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Virgin Atlantic will collapse without government aid, Branson warns
20 April 2020, 16:54
Virgin Atlantic will collapse without receiving financial support from the government, Sir Richard Branson has warned.
The billionaire boss of Virgin Group wrote to his employees to tell them the airline needs taxpayer support in the form of a commercial loan.
Reports have emerged suggesting he could be asking for up to £500 million of public money amid the global coronavirus pandemic.
It comes as Virgin Australia, the country's second-largest airline, entered voluntary administration after a request for a bail worth 1.4 billion Australian dollars (£716 million) from the country's government was refused.
In an open letter written to staff, the Virgin chief wrote: "We will do everything we can to keep the airline going - but we will need government support to achieve that in the face of the severe uncertainty surrounding travel today and not knowing how long the planes will be grounded for.
"This would be in the form of a commercial loan - it wouldn't be free money and the airline would pay it back (as easyJet will do for the £600 million loan the government recently gave them)."
He warned that many airlines around the world will need financial support from governments while adding that some have already received it.
"Without it, there won't be any competition left and hundreds of thousands more jobs will be lost, along with critical connectivity and huge economic value."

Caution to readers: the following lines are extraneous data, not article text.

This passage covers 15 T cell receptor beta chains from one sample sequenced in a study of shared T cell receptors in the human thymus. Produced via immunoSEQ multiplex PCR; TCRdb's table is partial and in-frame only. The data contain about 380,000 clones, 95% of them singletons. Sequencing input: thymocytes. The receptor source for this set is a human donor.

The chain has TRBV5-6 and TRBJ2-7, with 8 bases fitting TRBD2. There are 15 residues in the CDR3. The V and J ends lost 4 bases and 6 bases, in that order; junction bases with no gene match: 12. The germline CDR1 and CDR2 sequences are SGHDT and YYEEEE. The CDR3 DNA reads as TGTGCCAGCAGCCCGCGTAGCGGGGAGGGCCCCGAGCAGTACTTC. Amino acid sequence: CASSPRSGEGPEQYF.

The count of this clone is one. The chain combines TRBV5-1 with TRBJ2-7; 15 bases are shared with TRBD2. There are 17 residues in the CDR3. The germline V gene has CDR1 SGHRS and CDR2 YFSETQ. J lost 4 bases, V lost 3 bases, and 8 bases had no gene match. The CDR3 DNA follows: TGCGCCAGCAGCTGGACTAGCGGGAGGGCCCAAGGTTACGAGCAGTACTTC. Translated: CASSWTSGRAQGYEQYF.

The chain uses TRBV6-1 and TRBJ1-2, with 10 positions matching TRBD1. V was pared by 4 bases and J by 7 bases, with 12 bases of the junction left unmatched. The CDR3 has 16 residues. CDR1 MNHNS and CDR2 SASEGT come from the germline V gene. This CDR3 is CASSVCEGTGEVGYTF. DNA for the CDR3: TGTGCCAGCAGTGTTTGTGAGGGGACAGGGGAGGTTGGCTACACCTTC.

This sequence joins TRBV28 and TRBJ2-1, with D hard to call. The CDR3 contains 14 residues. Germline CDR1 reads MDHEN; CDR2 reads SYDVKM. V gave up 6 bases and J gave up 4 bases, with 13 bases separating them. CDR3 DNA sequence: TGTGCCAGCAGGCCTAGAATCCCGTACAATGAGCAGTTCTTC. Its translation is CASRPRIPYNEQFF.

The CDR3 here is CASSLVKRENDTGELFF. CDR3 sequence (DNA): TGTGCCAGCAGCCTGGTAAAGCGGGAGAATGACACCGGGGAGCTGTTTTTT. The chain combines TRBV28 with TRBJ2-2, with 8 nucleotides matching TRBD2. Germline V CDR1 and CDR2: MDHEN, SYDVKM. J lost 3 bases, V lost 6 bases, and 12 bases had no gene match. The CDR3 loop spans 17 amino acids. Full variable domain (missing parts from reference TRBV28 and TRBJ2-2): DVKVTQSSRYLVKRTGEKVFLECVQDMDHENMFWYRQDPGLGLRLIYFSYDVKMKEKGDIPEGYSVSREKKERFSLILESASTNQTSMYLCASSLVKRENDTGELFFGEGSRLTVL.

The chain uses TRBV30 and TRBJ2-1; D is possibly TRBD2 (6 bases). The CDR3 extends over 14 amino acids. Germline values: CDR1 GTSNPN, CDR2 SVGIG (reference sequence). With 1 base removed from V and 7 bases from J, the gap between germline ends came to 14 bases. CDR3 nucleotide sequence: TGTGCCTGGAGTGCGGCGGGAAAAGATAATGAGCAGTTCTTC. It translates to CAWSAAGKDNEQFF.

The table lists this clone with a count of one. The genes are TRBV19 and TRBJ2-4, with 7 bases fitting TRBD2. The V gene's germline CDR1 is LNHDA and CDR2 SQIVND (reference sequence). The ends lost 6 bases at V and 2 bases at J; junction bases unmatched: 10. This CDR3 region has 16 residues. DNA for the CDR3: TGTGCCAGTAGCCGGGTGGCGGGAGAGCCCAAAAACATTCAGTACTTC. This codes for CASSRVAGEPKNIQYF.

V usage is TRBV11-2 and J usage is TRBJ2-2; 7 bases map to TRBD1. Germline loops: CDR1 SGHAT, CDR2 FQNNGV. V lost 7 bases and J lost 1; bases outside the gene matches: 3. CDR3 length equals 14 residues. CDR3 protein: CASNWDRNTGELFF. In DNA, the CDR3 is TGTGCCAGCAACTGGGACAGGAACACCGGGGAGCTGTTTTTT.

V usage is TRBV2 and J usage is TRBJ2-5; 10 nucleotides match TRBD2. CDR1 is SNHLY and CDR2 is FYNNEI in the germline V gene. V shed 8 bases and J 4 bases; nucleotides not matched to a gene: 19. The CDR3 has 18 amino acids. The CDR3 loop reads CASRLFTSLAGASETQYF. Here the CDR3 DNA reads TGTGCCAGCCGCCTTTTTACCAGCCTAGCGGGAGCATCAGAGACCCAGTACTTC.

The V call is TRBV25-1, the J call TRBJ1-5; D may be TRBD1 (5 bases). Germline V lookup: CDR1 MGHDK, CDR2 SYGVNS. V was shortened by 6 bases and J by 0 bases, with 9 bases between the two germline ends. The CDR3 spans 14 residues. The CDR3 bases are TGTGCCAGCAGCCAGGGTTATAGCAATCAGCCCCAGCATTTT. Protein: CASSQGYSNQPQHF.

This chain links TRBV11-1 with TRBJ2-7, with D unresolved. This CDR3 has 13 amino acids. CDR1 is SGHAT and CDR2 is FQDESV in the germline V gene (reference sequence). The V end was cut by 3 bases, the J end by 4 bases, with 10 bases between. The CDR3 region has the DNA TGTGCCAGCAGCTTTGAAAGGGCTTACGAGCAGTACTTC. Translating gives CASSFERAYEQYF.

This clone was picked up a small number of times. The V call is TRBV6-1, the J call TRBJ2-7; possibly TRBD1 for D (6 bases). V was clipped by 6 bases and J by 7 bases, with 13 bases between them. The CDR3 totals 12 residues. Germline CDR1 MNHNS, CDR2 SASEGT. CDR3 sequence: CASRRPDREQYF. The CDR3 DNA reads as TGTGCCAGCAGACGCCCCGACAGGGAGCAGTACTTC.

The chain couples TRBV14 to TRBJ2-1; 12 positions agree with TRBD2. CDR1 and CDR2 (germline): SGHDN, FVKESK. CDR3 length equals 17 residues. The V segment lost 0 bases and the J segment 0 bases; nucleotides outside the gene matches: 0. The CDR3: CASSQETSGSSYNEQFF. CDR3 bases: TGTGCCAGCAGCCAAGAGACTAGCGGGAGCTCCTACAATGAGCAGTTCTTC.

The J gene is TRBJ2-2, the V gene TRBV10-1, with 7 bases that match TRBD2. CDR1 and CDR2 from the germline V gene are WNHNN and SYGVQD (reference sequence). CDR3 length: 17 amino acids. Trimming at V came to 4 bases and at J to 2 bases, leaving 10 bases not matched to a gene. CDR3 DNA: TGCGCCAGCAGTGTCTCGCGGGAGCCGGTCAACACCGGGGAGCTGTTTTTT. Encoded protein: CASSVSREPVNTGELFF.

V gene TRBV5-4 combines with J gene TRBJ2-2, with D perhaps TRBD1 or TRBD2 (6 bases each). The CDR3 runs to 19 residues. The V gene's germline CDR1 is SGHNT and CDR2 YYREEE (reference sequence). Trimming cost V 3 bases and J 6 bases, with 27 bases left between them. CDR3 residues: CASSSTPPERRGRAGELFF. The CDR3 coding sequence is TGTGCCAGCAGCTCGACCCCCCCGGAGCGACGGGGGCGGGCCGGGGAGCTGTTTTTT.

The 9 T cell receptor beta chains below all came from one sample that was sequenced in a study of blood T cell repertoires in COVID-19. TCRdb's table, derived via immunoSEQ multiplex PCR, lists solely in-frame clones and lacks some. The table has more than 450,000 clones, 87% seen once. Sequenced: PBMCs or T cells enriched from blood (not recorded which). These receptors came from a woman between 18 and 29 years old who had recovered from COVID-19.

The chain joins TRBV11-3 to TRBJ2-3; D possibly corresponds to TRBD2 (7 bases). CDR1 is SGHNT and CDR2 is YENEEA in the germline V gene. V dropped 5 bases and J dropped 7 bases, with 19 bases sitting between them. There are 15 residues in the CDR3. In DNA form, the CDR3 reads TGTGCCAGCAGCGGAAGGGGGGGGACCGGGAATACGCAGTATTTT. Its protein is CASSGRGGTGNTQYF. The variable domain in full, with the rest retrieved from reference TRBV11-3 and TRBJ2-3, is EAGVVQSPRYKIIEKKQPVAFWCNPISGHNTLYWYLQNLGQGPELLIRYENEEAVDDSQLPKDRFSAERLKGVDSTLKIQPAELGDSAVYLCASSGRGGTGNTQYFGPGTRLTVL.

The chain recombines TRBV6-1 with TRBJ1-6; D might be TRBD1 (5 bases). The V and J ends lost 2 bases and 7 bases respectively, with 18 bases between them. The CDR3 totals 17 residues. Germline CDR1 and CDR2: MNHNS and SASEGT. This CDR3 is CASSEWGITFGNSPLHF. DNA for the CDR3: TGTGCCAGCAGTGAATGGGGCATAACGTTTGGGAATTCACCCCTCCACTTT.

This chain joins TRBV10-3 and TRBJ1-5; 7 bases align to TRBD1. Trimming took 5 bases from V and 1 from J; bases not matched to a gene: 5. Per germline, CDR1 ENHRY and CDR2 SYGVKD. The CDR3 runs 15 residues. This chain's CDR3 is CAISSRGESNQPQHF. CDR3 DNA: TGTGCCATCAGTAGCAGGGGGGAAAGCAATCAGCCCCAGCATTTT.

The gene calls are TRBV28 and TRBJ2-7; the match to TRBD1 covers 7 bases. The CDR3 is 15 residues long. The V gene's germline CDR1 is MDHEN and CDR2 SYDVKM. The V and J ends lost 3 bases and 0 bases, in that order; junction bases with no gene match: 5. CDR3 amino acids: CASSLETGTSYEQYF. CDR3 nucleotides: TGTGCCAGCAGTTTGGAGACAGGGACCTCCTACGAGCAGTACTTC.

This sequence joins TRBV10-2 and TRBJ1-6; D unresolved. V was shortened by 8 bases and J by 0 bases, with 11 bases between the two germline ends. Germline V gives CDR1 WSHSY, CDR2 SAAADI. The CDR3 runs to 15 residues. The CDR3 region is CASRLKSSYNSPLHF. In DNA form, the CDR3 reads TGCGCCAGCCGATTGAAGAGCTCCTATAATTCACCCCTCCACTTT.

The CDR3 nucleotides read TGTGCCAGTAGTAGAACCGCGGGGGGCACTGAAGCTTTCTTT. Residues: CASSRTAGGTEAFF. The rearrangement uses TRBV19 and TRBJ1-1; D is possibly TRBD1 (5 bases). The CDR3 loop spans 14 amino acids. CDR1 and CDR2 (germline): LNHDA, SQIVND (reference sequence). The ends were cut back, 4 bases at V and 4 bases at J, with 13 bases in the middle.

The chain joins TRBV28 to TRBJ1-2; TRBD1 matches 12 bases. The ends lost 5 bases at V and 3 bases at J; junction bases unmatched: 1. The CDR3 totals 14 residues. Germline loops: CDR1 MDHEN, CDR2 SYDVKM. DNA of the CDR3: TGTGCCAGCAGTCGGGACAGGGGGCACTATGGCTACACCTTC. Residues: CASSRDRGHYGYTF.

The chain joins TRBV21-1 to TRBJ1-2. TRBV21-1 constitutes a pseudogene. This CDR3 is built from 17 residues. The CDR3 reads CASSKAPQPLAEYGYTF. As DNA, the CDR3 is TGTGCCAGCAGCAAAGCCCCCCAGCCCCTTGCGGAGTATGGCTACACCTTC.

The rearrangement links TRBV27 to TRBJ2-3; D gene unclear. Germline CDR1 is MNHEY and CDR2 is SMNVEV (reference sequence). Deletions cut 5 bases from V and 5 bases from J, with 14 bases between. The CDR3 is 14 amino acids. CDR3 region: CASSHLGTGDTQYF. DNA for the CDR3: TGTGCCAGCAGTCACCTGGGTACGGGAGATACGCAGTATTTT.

The coronavirus outbreak has forced airlines across the globe to ground the vast majority of their fleets due to travel restrictions and the collapse in demand caused by the disease.
Earlier in April, Virgin Atlantic called on the UK government to offer the country's airline industry emergency credit facilities worth up to £7.5 billion.
But, Chancellor Rishi Sunak has previously said he will not create a specific support package for the sector.
The government will, however, be prepared to negotiate with individual firms once they have "exhausted other options," such as raising cash from existing investors.
Virgin Atlantic, founded by Sir Richard, has told staff to take eight weeks of unpaid leave.
This led to people calling on the billionaire to step in and ensure their wages are paid in full.
In his letter to staff, he wrote he has "seen lots of comments about my net worth" but insisted this is calculated on the value of Virgin businesses before the coronavirus pandemic, rather than "cash in a bank account ready to withdraw".
"Over the years, significant profits have never been taken out of the Virgin Group, instead they have been reinvested in building businesses that create value and opportunities," he explained.
"The challenge right now is that there is no money coming in and lots going out."
He added: "Today, the cash we have in the Virgin Group and my personal wealth is being invested across many companies around the world to protect as many jobs as possible, with a big part of that going to Virgin Atlantic."
On Monday, Branson said he and his wife Joan “did not leave Britain for tax reasons but for our love of the beautiful British Virgin Islands and in particular Necker Island.”
“Over time, we built our family home here. The rest of the island is run as a business, which employs 175 people. As with other Virgin assets, our team will raise as much money against the island as possible to save as many jobs as possible around the group.”